Curriculum: The Montessori Classroom
Maria Montessori believed that children and adults learn differently. Children are able to absorb information and the details of the culture they live in. Think of the way they learn to speak their native language. Think of the way they learn songs and move to music and imitate the tone of someone’s voice.
She believed that children have a different approach to work. Grown-ups would scrub a table because it was dirty. Children scrub a table for the experience of scrubbing a table: putting the soap on in bubbly swirls, taking the soap off with a sponge, squeezing the sponge, drying the table, emptying the soapy water, hanging the wet towels, putting everything away ready for the next person. And then doing it again.
When children are able to follow their curiosity and choose their own work, they happily repeat activities and become more and more skillful. They can focus their attention and energy on everything from pouring into a funnel to buttoning a sweater; from sorting colors to counting beads for units, tens, hundreds and thousands. The experience of concentration makes learning a pleasure. When children are pleased and satisfied with their work, they are adaptable and cooperative.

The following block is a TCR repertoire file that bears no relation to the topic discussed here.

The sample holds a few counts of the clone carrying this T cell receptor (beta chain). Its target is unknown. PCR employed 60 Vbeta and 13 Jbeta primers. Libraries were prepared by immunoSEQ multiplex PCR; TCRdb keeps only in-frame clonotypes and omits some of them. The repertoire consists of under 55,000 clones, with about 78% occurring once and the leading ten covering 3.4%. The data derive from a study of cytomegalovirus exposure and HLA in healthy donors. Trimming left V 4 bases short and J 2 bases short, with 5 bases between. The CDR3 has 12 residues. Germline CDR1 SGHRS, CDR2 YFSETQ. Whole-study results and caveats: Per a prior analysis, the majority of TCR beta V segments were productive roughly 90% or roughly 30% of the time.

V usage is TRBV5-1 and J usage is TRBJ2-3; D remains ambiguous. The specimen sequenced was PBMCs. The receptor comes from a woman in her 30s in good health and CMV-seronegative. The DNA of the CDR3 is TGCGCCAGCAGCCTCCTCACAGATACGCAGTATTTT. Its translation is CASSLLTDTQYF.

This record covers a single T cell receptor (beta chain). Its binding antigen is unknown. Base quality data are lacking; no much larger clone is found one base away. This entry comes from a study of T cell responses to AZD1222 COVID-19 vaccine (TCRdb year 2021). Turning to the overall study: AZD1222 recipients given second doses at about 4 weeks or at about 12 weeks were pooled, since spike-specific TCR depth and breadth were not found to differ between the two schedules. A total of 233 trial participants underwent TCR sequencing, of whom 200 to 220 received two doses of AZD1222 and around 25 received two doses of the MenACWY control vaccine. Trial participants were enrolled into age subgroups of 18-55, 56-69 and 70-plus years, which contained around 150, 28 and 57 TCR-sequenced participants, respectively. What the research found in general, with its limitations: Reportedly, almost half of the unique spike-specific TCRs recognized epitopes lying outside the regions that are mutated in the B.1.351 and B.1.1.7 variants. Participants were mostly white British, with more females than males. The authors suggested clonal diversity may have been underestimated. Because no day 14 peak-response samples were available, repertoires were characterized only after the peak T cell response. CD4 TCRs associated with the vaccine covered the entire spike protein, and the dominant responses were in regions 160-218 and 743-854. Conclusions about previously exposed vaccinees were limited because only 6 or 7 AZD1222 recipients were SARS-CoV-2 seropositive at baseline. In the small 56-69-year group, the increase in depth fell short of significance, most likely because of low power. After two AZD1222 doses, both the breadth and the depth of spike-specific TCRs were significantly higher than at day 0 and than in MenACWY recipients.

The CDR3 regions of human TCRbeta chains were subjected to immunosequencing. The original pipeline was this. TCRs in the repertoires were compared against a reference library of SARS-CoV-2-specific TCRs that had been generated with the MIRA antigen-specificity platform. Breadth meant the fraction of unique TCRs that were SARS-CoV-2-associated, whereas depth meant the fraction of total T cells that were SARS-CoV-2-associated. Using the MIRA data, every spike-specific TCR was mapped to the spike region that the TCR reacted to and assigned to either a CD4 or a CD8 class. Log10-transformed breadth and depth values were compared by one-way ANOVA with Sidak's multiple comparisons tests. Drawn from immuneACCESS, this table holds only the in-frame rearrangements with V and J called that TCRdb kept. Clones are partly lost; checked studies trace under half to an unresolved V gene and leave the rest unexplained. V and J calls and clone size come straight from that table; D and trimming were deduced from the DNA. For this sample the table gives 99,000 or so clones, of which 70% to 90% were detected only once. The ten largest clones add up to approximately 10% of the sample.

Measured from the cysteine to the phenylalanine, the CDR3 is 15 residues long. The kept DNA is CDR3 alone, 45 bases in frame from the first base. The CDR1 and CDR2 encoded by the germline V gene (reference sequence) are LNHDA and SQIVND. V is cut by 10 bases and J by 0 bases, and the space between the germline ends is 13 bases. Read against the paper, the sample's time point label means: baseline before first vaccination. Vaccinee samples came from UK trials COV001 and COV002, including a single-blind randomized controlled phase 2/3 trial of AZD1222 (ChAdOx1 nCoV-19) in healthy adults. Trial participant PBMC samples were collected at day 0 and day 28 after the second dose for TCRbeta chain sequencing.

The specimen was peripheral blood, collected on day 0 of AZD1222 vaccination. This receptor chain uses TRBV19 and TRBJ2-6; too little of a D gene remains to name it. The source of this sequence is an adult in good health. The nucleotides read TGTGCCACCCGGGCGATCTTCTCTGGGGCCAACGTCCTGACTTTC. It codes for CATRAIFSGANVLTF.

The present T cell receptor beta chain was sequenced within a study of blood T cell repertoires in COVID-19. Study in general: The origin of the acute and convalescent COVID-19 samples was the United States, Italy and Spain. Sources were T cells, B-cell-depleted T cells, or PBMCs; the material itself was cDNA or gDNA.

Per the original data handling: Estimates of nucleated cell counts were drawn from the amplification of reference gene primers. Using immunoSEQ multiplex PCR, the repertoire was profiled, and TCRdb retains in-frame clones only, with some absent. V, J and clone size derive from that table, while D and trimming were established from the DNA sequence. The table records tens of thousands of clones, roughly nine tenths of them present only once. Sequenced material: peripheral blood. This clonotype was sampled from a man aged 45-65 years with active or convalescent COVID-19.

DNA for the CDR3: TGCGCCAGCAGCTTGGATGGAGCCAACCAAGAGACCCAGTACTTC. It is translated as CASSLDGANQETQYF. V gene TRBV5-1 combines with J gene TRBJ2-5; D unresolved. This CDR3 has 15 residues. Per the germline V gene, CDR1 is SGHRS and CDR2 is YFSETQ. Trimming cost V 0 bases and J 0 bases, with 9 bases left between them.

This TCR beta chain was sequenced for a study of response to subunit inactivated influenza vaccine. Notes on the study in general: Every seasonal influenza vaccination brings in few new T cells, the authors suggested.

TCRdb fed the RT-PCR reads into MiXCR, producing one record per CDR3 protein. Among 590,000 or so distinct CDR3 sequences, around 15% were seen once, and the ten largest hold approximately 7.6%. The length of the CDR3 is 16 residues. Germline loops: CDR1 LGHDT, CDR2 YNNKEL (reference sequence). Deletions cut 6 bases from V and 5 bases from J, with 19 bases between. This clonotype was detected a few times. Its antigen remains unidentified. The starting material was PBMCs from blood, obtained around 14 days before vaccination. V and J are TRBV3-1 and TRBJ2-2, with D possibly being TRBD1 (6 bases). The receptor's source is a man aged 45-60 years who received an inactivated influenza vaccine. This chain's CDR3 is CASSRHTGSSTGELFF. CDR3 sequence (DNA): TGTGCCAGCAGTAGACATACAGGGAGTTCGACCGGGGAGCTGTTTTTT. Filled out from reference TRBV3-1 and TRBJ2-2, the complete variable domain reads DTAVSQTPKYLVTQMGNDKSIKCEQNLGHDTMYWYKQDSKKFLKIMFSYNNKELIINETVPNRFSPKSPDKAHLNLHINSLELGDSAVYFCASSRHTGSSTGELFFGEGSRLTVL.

To support “the utilization of the inner powers of the child for his own instruction”, Montessori described a Prepared Environment where children can choose activities and materials that develop their intellectual and physical skills, and allow them to grow as a friend and member of the class community.
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